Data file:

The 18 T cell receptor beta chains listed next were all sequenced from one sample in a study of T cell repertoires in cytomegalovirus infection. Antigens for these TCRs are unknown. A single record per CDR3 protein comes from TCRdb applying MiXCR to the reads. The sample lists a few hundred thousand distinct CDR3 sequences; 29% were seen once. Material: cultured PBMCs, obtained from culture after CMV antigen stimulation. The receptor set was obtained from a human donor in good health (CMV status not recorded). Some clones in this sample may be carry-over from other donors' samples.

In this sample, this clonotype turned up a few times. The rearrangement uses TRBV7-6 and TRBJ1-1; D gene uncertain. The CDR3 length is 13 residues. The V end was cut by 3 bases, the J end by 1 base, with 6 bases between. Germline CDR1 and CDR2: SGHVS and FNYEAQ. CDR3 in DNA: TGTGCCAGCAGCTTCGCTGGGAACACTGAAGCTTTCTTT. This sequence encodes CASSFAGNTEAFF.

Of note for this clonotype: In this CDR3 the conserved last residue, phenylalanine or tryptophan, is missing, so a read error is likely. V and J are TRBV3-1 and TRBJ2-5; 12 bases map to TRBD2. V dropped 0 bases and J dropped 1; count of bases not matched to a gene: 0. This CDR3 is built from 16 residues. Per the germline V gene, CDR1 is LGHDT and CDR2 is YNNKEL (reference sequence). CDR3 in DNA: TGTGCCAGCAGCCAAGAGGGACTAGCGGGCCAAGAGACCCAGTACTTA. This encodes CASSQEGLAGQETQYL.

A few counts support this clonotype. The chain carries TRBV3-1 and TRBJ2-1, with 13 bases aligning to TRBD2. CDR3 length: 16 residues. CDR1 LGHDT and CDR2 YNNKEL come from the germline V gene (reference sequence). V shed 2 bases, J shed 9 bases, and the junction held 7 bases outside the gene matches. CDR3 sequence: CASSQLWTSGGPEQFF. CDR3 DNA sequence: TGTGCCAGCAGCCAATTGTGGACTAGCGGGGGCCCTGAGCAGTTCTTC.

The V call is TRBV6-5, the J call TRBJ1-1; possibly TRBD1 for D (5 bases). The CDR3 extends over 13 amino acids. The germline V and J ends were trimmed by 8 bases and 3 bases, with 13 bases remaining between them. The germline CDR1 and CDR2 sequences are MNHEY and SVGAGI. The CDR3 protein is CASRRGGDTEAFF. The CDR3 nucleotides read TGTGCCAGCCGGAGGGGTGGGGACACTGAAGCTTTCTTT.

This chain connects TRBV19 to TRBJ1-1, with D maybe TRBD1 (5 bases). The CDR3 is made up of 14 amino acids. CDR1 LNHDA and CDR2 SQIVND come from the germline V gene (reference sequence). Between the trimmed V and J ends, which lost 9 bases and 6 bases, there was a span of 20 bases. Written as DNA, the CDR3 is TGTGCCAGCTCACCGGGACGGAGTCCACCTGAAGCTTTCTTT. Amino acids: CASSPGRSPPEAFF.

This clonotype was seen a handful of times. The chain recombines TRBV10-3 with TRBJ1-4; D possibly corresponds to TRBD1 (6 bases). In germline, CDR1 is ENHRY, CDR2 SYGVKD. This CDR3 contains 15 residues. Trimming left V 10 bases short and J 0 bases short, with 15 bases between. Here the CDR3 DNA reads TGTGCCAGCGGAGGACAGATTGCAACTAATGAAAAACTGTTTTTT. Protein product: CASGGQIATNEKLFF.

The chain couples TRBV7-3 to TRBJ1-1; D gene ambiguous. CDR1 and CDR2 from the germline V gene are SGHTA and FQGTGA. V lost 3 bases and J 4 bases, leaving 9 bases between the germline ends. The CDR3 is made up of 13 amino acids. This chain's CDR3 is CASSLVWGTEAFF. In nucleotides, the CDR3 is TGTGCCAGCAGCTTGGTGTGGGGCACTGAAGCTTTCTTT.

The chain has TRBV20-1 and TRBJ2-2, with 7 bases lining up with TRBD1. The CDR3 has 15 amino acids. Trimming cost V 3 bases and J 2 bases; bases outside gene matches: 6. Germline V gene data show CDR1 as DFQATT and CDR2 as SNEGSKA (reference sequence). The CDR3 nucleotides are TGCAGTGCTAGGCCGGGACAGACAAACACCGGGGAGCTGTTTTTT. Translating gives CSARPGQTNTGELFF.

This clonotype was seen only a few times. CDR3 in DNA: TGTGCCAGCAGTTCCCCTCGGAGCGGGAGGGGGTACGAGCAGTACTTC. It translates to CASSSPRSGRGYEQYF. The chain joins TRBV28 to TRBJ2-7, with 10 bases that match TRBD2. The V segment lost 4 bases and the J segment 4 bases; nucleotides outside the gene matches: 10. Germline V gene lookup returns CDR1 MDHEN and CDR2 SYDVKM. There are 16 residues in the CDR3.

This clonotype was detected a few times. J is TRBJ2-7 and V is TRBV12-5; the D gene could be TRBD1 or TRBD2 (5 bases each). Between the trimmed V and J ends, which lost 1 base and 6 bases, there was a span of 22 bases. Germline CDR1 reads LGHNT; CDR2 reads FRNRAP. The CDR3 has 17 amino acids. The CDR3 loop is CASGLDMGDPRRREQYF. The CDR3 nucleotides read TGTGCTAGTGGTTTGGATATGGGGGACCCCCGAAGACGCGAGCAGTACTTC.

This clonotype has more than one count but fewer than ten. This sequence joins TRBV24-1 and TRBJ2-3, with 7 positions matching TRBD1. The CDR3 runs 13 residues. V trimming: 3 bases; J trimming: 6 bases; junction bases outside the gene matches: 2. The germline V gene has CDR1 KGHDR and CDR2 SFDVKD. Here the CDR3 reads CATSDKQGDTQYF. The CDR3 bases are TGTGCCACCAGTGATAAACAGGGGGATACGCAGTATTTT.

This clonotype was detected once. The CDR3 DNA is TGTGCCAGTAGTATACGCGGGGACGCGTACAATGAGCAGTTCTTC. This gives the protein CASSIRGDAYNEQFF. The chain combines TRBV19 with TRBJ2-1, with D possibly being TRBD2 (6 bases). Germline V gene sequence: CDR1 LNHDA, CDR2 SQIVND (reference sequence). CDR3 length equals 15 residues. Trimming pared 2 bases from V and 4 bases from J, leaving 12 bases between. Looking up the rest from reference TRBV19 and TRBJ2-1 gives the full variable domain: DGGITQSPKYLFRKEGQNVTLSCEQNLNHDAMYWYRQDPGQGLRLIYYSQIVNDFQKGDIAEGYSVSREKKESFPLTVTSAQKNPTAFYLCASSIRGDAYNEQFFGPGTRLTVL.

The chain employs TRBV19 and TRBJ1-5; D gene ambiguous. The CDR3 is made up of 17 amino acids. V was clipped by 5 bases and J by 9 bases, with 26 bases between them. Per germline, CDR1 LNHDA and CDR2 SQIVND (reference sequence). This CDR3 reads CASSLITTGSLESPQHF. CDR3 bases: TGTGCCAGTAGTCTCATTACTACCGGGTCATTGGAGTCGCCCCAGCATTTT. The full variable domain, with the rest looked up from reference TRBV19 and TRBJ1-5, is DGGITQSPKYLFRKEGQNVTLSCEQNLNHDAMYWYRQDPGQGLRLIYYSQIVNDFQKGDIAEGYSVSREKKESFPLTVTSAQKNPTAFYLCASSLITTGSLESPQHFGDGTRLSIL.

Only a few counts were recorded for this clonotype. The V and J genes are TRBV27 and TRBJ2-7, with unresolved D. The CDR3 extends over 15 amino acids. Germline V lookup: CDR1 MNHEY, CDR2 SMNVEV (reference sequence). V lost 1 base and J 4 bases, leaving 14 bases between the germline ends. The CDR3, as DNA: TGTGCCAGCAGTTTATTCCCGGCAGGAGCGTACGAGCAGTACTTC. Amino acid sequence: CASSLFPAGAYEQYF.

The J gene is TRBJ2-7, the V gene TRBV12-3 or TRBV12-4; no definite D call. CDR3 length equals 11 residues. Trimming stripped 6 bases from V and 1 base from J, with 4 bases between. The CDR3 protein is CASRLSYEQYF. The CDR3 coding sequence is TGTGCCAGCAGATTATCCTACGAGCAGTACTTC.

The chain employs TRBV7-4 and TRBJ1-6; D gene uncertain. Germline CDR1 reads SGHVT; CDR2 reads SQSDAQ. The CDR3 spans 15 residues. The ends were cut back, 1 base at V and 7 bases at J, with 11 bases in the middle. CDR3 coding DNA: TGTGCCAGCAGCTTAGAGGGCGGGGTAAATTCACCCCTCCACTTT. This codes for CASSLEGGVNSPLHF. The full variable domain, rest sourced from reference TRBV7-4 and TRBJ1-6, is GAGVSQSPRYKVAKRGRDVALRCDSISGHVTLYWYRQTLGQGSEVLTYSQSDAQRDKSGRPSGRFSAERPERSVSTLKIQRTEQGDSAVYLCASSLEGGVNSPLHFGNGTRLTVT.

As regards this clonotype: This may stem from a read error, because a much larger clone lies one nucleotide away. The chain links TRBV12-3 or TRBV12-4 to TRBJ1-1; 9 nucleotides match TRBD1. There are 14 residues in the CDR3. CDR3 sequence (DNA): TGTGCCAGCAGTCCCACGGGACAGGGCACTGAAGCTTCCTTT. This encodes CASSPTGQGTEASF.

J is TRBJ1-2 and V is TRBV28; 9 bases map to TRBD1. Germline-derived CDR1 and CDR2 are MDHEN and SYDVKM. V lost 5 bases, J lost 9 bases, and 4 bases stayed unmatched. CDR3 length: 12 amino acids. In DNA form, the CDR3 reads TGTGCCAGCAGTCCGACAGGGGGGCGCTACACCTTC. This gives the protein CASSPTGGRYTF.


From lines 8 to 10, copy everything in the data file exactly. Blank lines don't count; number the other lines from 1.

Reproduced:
The chain couples TRBV7-3 to TRBJ1-1; D gene ambiguous. CDR1 and CDR2 from the germline V gene are SGHTA and FQGTGA. V lost 3 bases and J 4 bases, leaving 9 bases between the germline ends. The CDR3 is made up of 13 amino acids. This chain's CDR3 is CASSLVWGTEAFF. In nucleotides, the CDR3 is TGTGCCAGCAGCTTGGTGTGGGGCACTGAAGCTTTCTTT.

The chain has TRBV20-1 and TRBJ2-2, with 7 bases lining up with TRBD1. The CDR3 has 15 amino acids. Trimming cost V 3 bases and J 2 bases; bases outside gene matches: 6. Germline V gene data show CDR1 as DFQATT and CDR2 as SNEGSKA (reference sequence). The CDR3 nucleotides are TGCAGTGCTAGGCCGGGACAGACAAACACCGGGGAGCTGTTTTTT. Translating gives CSARPGQTNTGELFF.

This clonotype was seen only a few times. CDR3 in DNA: TGTGCCAGCAGTTCCCCTCGGAGCGGGAGGGGGTACGAGCAGTACTTC. It translates to CASSSPRSGRGYEQYF. The chain joins TRBV28 to TRBJ2-7, with 10 bases that match TRBD2. The V segment lost 4 bases and the J segment 4 bases; nucleotides outside the gene matches: 10. Germline V gene lookup returns CDR1 MDHEN and CDR2 SYDVKM. There are 16 residues in the CDR3.